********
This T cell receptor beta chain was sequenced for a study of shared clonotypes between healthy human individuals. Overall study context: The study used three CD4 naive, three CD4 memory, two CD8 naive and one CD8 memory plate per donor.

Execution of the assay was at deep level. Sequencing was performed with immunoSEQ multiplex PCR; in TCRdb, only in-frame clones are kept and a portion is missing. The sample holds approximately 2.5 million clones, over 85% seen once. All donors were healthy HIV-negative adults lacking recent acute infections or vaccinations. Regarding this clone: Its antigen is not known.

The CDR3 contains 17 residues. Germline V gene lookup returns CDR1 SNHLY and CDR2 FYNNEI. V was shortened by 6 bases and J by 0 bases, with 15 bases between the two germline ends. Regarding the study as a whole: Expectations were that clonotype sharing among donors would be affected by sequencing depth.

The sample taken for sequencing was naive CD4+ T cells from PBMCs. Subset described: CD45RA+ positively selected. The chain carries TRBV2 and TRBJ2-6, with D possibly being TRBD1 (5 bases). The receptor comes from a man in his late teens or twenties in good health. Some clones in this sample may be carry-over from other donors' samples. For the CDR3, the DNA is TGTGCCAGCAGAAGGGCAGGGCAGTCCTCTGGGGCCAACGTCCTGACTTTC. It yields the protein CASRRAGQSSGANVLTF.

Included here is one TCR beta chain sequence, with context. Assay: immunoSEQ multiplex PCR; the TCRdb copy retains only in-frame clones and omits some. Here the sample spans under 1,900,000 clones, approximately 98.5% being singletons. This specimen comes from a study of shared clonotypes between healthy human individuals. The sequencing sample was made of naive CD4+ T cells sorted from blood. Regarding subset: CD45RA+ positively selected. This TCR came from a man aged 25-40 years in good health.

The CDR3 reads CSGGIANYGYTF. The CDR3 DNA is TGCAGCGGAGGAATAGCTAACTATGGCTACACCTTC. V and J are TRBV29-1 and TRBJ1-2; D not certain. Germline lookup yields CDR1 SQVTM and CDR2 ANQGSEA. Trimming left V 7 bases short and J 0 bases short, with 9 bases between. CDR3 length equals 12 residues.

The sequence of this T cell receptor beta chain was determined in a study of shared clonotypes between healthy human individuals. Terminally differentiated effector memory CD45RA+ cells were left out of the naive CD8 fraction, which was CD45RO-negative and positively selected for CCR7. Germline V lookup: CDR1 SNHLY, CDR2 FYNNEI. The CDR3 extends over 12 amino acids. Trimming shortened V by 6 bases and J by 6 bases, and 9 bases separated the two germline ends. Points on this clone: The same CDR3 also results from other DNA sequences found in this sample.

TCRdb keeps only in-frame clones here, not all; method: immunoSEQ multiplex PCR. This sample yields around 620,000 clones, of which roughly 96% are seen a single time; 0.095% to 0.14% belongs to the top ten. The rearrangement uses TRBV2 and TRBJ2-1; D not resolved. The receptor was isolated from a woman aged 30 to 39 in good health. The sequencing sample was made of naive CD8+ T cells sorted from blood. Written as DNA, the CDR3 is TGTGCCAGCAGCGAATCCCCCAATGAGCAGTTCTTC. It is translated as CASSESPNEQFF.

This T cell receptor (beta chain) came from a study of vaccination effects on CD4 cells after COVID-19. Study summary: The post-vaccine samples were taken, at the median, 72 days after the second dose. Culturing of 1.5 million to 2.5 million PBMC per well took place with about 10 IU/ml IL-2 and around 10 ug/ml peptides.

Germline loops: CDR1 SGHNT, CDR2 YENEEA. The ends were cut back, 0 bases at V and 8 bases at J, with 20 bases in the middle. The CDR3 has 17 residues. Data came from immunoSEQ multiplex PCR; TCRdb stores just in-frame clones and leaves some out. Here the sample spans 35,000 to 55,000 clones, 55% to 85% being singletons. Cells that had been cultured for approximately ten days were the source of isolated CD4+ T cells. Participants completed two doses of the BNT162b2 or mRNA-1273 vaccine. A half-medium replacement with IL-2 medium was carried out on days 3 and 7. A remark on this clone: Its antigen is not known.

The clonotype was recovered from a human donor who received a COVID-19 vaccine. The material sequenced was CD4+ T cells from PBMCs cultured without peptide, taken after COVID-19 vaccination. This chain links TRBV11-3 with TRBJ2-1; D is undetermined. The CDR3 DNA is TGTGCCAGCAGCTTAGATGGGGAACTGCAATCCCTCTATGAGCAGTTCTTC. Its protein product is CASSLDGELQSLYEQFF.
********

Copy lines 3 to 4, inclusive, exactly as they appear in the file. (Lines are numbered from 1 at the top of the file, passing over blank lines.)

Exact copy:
The CDR3 contains 17 residues. Germline V gene lookup returns CDR1 SNHLY and CDR2 FYNNEI. V was shortened by 6 bases and J by 0 bases, with 15 bases between the two germline ends. Regarding the study as a whole: Expectations were that clonotype sharing among donors would be affected by sequencing depth.

The sample taken for sequencing was naive CD4+ T cells from PBMCs. Subset described: CD45RA+ positively selected. The chain carries TRBV2 and TRBJ2-6, with D possibly being TRBD1 (5 bases). The receptor comes from a man in his late teens or twenties in good health. Some clones in this sample may be carry-over from other donors' samples. For the CDR3, the DNA is TGTGCCAGCAGAAGGGCAGGGCAGTCCTCTGGGGCCAACGTCCTGACTTTC. It yields the protein CASRRAGQSSGANVLTF.